Daniel Burnap of East Windsor, Connecticut. A cherry case tall clock. RR33

This important cherry case tall clock was made by Daniel Burnap of East Windsor, Connecticut.

This fine cherry case retains an older finish. It stands on four nicely formed ogee bracket feet. The waist section is proportionally long. It is fitted with a shaped door that is trimmed with a molded edge. Fluted quarter columns that terminate in turned wooden quarter capitals are inset into the front corners of the case. There are four bonnet columns which visually support the arch of the bonnet. The two located at the back are smoothly turned. The front two columns share that same design as the quarter capitals in the waist except that they are free standing and whole. Above the arch is a solid fret and three fluted finial plinths that support the three finials. These finials are wood and have been turned in the form of urns. The bonnet door is an arched form and fitted with glass. It opens to access the engraved brass dial that retains an old silver wash.

Burnap’s dials are of unusually fine workmanship. He was also skillful engraver. This a fine representation of his work. The time ring is formatted with Roman numeral hour markers and Arabic style five minute markers. A subsidiary seconds dial is inset and positioned below the hour numeral twelve. The date of the month aperture is of the traditional form. This is positioned above the hour numeral six. This dial is signed by the Maker in the arch. It reads, “Daniel Burnap / East Windsor.”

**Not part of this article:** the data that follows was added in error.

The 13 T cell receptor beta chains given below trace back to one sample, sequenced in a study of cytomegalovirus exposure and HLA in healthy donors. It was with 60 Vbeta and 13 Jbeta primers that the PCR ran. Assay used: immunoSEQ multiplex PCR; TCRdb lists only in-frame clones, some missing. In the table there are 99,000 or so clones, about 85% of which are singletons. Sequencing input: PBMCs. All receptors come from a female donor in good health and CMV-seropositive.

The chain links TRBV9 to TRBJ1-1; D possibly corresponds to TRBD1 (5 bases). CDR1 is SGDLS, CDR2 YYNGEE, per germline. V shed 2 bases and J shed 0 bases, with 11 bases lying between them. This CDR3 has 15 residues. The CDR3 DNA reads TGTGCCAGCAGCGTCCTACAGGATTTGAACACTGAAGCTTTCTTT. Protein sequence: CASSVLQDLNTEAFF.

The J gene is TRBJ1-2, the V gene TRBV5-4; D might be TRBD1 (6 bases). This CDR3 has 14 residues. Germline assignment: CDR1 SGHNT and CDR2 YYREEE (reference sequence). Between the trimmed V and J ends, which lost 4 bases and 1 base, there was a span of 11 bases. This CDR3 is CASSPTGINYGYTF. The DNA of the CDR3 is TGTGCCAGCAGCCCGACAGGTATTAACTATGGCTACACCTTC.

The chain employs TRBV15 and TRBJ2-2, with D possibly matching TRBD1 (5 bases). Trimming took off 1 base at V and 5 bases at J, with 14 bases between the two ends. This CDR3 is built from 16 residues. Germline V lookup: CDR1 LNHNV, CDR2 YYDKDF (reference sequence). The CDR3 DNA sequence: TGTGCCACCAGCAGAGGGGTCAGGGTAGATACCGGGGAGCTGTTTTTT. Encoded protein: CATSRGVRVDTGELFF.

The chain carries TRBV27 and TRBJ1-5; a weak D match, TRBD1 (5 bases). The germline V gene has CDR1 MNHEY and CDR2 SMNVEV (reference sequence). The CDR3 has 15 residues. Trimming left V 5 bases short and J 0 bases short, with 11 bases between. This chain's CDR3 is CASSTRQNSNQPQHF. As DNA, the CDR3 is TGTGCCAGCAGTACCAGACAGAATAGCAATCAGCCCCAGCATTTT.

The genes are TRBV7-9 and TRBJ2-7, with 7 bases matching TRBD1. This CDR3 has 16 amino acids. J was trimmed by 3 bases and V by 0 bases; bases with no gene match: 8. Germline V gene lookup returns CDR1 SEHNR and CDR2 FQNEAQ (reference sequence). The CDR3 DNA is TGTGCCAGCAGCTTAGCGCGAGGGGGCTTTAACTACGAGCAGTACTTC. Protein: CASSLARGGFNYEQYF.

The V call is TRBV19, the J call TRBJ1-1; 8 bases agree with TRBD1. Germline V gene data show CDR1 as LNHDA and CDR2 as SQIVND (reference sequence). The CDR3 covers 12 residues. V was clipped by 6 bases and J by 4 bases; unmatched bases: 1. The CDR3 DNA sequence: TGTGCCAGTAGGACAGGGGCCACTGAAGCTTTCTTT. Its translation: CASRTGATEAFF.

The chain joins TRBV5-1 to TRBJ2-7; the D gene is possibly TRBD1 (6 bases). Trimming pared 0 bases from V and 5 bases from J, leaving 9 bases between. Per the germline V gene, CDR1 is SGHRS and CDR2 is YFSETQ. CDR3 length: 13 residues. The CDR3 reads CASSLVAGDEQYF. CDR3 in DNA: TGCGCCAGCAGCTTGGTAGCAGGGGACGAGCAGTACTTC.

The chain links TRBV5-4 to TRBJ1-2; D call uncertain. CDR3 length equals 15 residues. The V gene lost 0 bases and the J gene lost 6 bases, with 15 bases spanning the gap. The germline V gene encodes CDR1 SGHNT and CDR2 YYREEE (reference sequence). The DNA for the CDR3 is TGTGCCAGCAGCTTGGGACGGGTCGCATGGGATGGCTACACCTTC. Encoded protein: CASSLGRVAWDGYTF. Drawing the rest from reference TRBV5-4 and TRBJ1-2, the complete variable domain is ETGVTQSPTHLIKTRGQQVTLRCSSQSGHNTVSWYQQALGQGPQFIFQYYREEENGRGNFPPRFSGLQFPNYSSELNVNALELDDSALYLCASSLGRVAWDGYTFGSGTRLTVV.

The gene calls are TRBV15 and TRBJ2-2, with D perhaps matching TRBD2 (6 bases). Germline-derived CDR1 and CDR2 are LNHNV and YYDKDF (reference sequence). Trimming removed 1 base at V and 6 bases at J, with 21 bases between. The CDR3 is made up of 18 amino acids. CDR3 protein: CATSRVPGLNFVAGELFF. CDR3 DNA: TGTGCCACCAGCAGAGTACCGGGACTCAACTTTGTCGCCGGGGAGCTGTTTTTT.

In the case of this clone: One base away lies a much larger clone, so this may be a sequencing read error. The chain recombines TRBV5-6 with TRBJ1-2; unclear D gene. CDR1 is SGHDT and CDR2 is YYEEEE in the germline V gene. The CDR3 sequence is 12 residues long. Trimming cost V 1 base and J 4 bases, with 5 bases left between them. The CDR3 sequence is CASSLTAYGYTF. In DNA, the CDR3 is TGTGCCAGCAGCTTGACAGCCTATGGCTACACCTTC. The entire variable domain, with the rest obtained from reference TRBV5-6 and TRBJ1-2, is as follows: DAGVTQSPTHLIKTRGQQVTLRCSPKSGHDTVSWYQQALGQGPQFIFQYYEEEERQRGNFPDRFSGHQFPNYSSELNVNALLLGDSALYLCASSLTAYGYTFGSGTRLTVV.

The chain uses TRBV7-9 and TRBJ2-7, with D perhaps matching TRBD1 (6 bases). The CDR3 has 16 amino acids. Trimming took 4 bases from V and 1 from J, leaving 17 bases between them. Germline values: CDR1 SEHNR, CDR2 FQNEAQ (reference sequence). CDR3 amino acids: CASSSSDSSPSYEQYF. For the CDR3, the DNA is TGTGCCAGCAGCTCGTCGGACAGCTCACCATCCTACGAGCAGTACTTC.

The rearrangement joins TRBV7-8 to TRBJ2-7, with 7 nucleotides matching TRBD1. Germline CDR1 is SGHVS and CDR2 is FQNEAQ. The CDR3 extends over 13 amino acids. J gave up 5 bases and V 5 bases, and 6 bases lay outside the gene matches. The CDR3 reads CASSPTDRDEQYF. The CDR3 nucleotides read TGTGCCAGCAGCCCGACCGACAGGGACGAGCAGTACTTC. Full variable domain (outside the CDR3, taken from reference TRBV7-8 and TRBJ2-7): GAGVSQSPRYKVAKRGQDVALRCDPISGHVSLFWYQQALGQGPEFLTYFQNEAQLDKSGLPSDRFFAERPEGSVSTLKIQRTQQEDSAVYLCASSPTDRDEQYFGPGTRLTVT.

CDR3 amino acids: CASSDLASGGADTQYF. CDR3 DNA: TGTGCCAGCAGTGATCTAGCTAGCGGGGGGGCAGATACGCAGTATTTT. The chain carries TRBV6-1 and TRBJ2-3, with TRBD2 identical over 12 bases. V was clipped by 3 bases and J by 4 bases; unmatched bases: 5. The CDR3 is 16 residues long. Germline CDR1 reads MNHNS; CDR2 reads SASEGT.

The movement is brass and designed to run eight-day on a full wind. This clock strikes the hour on a cast iron bell. It is excellent quality.

This clock was made circa 1785 and stands approximately 7 feet 5 inches tall. It is inventory number RR-33.

About Daniel Burnap of East Windsor, Connecticut.

Daniel Burnap was the son of Captain Abraham and Susan (Wright) Burnap. He was born in Coventry, Connecticut on November 1, 1759. In 1774, he is listed as an apprentice of Thomas Harland’s. Harland was a very talented English born clockmaker who settled in Norwich in 1773. It is thought that here, he learned not only the skill of clockmaking but also engraving, silversmithing, watch repairing and other related skills. As a journeyman, Burnap settled in the town of East Windsor sometime before 1779. By 1805, he built the homestead which he continued to occupy during the remainder of his life. It is in this town that he was most active making clocks and training apprentices of his own. This includes one of Connecticut’s most famous clockmakers, Eli Terry. Other apprentices that are thought to have trained under Burnap include Daniel Kellogg, Harvey Sadd, Abel Bliss, Lewis Curtis, Nathaniel Olmsted, Levi Pitkin, Flavel Bingham, Ela Burnap and Thomas Lyman. Daniel was an active and respected citizen. He was for many years a Justice of the Peace and held court in a spacious room on the first floor of this house. In his latter years, probably before 1815, he gave up his shop and fitted up a room in the attic of the house where he could keep busy at the less arduous kinds of work such as engraving and repairing watches. He died in 1838 at the age of seventy-eight, a prosperous and respected citizen.


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